- In the south, near-freezing temperatures are considered extreme cold. Vegetation may be damaged and pipes may freeze and burst.
- In the north, extreme temperatures are well below zero.
When talking about cold, you should consider:
- Wind chill: Wind chill is not the actual temperature, but rather how wind and cold feel on exposed skin. As the wind increases, heat is carried away from the body at a faster rate, driving down the body’s temperature.
- Frostbite: Frostbite is damage to body tissue caused by extreme cold and resulting in a loss of feeling and a white or pale appearance in extremities, such as fingers, toes, ear lobes, or the tip of the nose. Frostbite victims require immediate medical treatment. If you must wait for help, slowly rewarm the affected areas. If signs of hypothermia appear, however, warm the body core before the extremities.
- Hypothermia: Hypothermia occurs when the body temperature drops below 95 degrees Fahrenheit. Hypothermia can kill. For those who survive, there are likely to be lasting kidney, liver, and pancreas problems. If you suspect hypothermia, take the victim’s temperature. If it is below 95 degrees Fahrenheit, seek medical care immediately! If medical care is not available, warm the person slowly, starting with the body core. Warming the arms and legs first drives cold blood toward the heart and can lead to heart failure. Dress the person in dry clothing and wrap him or her in a warm blanket, covering the head and neck. Do not provide alcohol, drugs, coffee, or any hot beverage or food. Warm broth is the first food to offer.
Warning signs of hypothermia include:
- Uncontrollable shivering.
- Memory loss.
- Slurred speech.
- Apparent exhaustion.
The National Weather Service (NWS) Storm Prediction Center issues watches and warnings of hazardous weather, including winter storms.
The key steps in winter storm preparedness are:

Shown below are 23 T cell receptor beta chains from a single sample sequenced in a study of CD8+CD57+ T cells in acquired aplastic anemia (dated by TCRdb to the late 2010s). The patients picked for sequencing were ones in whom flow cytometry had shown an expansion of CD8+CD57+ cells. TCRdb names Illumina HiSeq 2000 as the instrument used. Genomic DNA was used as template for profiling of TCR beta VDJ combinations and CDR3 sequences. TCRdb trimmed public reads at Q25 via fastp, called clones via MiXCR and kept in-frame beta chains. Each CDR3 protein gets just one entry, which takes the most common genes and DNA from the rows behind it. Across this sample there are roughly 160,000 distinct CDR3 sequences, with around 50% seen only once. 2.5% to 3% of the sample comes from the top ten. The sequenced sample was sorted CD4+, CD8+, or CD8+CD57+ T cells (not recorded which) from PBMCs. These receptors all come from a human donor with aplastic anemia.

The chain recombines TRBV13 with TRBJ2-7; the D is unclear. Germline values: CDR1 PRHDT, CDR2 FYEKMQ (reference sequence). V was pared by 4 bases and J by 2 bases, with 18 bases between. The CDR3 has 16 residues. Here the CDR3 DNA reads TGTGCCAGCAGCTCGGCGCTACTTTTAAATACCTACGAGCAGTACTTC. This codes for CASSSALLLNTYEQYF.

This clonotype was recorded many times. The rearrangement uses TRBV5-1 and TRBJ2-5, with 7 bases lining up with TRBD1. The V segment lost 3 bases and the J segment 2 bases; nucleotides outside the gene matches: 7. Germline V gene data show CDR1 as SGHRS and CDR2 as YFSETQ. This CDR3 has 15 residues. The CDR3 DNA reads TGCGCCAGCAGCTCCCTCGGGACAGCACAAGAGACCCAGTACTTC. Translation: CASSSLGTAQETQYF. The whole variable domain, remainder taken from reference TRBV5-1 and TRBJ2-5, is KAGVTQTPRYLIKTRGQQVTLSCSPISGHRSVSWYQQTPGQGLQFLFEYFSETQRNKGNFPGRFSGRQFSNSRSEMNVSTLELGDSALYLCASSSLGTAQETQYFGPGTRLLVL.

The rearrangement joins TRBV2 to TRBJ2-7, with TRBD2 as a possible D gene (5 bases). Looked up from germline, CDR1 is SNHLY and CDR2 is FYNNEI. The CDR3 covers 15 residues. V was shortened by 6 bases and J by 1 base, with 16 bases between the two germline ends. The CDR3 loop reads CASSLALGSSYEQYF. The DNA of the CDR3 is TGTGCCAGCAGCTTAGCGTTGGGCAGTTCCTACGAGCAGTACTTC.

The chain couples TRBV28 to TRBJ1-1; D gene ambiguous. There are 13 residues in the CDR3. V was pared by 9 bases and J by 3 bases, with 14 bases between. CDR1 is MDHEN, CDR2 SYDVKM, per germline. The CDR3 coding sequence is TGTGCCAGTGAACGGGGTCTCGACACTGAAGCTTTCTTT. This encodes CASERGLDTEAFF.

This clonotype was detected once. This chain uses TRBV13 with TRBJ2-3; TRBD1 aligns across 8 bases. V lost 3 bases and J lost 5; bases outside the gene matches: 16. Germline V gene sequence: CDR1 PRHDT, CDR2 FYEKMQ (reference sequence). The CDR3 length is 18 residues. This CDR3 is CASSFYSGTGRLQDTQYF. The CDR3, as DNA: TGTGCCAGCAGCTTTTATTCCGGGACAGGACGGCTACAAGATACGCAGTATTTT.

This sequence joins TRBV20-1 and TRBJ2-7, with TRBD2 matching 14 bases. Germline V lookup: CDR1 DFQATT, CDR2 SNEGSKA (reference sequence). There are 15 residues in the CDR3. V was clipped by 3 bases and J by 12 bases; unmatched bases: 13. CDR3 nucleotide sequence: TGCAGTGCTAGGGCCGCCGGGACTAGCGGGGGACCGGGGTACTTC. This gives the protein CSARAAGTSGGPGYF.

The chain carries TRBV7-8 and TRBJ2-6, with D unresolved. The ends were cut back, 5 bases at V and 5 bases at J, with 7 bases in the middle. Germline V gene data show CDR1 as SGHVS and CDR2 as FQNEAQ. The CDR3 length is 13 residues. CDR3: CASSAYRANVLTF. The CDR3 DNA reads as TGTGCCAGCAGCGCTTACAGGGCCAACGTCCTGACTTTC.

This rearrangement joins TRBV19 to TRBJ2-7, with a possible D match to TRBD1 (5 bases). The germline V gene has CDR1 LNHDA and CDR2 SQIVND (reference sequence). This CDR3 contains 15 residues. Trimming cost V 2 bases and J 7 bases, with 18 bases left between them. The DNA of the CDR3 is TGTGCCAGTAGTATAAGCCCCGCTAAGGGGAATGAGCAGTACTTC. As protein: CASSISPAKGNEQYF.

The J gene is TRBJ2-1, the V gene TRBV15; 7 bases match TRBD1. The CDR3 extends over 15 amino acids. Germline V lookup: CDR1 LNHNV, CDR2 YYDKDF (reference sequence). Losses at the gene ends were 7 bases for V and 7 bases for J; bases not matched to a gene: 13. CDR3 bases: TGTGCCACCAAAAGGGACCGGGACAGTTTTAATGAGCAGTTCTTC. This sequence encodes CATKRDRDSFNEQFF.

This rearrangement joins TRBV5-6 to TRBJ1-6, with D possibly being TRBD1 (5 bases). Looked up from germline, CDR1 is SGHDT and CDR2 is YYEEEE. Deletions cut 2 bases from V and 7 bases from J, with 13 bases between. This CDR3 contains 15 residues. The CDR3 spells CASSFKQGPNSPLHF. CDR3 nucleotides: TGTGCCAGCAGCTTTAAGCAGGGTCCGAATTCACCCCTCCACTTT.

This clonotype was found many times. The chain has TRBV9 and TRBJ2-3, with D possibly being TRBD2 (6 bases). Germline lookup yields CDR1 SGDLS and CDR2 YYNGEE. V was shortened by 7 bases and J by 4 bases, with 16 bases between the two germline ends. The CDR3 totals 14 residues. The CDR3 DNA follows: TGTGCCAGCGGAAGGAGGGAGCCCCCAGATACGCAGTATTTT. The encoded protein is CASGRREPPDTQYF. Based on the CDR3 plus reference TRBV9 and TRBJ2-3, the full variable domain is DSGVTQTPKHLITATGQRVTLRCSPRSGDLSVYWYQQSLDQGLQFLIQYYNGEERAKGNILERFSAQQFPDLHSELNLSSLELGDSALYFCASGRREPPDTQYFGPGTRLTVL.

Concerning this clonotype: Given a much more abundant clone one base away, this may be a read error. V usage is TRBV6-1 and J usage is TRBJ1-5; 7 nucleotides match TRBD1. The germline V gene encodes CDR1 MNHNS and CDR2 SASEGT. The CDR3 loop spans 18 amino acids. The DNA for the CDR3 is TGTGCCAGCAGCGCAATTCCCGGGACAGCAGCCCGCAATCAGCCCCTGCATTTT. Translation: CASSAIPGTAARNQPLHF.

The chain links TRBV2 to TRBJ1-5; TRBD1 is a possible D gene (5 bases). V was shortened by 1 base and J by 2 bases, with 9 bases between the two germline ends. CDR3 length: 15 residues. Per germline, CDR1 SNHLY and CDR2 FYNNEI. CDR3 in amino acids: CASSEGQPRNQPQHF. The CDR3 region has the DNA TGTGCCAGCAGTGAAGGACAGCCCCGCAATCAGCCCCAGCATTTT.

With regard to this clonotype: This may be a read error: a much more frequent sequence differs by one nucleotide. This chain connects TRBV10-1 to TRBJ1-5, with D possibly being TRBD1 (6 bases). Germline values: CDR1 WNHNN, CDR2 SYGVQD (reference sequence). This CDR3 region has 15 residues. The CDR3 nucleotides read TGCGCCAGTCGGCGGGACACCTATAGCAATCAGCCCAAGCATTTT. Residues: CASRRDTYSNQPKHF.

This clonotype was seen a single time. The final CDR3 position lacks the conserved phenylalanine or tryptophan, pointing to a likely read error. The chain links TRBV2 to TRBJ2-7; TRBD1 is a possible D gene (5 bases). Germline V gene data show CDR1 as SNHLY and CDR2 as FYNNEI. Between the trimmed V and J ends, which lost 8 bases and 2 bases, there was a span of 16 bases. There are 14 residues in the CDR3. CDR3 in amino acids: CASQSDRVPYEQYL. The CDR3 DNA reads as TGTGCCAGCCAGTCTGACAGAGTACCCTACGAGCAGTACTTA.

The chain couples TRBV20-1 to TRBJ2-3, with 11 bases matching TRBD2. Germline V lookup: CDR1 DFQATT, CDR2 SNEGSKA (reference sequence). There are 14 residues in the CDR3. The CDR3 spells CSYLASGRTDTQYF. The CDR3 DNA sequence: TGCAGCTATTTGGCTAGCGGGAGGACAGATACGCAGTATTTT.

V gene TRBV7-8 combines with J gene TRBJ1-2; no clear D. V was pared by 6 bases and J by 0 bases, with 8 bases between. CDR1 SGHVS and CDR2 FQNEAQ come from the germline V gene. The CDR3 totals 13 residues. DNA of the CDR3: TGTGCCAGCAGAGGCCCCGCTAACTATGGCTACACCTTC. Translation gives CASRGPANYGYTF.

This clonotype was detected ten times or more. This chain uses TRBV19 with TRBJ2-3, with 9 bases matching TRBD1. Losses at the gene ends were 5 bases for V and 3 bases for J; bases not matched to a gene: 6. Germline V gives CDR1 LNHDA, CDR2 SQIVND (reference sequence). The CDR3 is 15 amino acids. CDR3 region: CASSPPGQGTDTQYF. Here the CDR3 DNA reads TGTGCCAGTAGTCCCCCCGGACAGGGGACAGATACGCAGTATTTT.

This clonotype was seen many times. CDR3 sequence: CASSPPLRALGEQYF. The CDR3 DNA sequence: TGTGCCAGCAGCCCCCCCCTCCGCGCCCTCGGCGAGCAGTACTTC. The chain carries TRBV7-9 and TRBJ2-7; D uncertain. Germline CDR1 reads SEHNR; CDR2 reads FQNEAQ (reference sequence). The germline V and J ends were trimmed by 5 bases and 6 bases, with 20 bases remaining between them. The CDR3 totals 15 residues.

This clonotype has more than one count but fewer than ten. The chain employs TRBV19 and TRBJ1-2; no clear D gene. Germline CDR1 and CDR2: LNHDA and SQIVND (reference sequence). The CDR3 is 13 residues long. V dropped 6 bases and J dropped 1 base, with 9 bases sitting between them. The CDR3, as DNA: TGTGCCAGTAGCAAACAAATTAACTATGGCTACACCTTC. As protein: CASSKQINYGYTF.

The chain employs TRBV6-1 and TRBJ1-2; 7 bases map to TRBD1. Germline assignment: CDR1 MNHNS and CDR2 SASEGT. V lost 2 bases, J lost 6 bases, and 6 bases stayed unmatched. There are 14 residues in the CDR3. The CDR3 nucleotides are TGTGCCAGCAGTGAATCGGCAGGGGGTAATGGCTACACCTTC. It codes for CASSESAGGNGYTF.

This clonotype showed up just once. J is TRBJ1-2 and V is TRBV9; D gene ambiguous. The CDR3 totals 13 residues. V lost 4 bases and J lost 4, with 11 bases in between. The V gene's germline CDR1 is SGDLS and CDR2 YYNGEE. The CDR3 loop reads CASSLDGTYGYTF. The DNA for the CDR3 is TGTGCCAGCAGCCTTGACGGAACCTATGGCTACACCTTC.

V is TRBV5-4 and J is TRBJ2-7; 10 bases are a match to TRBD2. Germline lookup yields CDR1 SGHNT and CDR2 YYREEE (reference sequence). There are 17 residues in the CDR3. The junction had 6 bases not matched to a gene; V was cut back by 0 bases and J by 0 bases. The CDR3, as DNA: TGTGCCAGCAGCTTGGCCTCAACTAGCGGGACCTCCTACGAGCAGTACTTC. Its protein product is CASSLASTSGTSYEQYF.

- Understanding the risk. Take time to learn about the winter storm risk in your area.
- Preparing your home with insulation, caulking, and weatherstripping. Learn how to keep pipes from freezing and how to thaw frozen pipes. Store sufficient fuel (or emergency heating equipment). Install and test smoke alarms on all levels of your home.
- Servicing snow removal equipment before the winter storm season. Maintain the equipment in good working order, and ensure that you have an adequate supply of gas.
- Keeping your car’s gas tank full for emergency use and to keep the fuel line from freezing.
- Paying attention to warnings. Use a NOAA weather radio with a tone-alert feature or listen to local radio or television for EAS broadcasts.
- Staying indoors and dress warmly. Wear layers of loose-fitting, lightweight, warm clothing. When necessary, remove layers to avoid perspiration and subsequent chill.
- Eating and drinking regularly. Food provides the body with energy for producing its own heat. Drink liquids such as warm broth or juices to prevent dehydration. Avoid caffeine and alcohol. Caffeine, a stimulant, accelerates the symptoms of hypothermia. Alcohol is a depressant and hastens the effects of cold on the body. Alcohol also slows circulation and can make you less aware of the effects of cold. Both caffeine and alcohol can cause dehydration.
- Conserving fuel. Great demand may be placed on electric, gas, and other fuel distribution systems (fuel oil, propane, etc.). Suppliers may not be able to replenish depleted supplies during severe weather. Lower the thermostat to 65 degrees Fahrenheit during the day and 55 degrees at night. Close off unused rooms, stuff towels or rags in cracks under doors, and cover windows at night.
- If outside, protect yourself from hazards. Dress warmly, keep dry, and watch for signs of hypothermia and frostbite. Avoid overexertion. Walk carefully on snowy, icy sidewalks, and use public transportation, if possible.
Take measures to protect yourself if you must drive during a winter storm:
- Winterize your car before the winter storm season. Have a mechanic check your car’s systems and install good winter tires with adequate tread. Keep snow and ice removal equipment in the car.
- Keep a cellphone or two-way radio with you when traveling in winter weather. Make sure that the batteries are charged.
- Keep a disaster supplies kit in the trunk of each car used by household members.
- Plan long trips carefully and notify someone of your destination, route, and expected time of arrival.
- If you get stuck, stay with the vehicle, display a trouble sign, and occasionally run the engine to keep warm, keeping the exhaust pipe clear of snow and a downwind window open slightly for ventilation. Use available material, such as newspapers, maps, and removable car mats for added insulation. Avoid overexertion, drink fluids, and watch for signs of frostbite and hypothermia.
Check the forecast when venturing outside. Major winter storms are often followed by even colder temperatures.